“Fake news” is a rather unfortunate phrase that’s entered the common lexicon. Fake news is made possible by the unfettered publishing mechanisms afforded by the Internet. Anyone can write and publish anything. As long as it’s not criminal, it’ll get airtime somewhere. The more popular the site it’s published on, the more airtime it gets. Veracity is not an influencer in this model.
If you search for “open source CRM”, many of the results returned are for “free and open source CRM” comparison articles. The authors of the articles rarely take time to explain the difference between open source CRM, which is truly free, and “free” CRM from traditional proprietary vendors, which is anything but free. We’ve coined a phrase for the latter offerings – “Fake free”.
CRM from traditional vendors is expensive. Over a five year period, a ten user mid-range CRM application will cost considerably more than an average executive car. In order to entice the unwary into this alluring world of expensive software, many vendors offer “Fake free” versions of their software.
If car manufacturers started offering free cars like CRM vendors offer free CRM, the small print for the “free” car would be extensive. It might read “This is a special offer : Our free car does not include wheels, seats, seatbelts, windows, air-conditioning, doors, radio, steering wheel, chassis or headlights. These optional, but essential, extras are charged separately.”
Similarly, the small print for CRM vendors “Fake free” CRM would typically read: “This is a functionally useless version of our software. It does not include more than 1000 leads, or modules such as reports, workflows, quotes, cases, email, marketing, activities, documents or calendar. These optional extras are charged separately.”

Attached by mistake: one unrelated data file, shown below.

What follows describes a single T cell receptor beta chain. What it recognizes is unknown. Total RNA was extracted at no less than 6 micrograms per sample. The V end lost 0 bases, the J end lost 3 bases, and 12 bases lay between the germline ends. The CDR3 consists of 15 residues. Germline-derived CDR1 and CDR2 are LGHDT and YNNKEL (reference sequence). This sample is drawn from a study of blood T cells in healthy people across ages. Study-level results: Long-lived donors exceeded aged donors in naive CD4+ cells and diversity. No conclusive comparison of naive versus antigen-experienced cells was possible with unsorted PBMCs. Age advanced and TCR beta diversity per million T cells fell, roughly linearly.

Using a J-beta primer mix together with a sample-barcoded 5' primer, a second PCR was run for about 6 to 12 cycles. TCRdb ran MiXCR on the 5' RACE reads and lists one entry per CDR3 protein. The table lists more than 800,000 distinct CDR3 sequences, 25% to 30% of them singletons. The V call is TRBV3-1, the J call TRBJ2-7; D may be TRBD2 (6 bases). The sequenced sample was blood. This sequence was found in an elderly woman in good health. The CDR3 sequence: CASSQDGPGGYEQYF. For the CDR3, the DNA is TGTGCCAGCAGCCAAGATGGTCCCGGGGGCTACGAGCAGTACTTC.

To save you the trouble of working out what’s removed from the “Fake free” CRM offerings, we’ve done it for you. Here’s the small print for “Fake free” CRM:
In conclusion, free CRM from proprietary vendors does not bear scrutiny. It’s fake. In order to approach the functionality delivered by an open source and truly free CRM application like SuiteCRM, you would need to spend tens or hundreds of thousands of dollars. And we didn’t even start about security or vendor lock-in yet…
So, next time you see the phrase “free CRM”, unless it also has “open source” in the product description, move on. It’s fake free and you must not waste your valuable time on it.
Want to see how a real free CRM looks like, and explore all the features? Try a SuiteCRM demo or download it for free (yes, really free).
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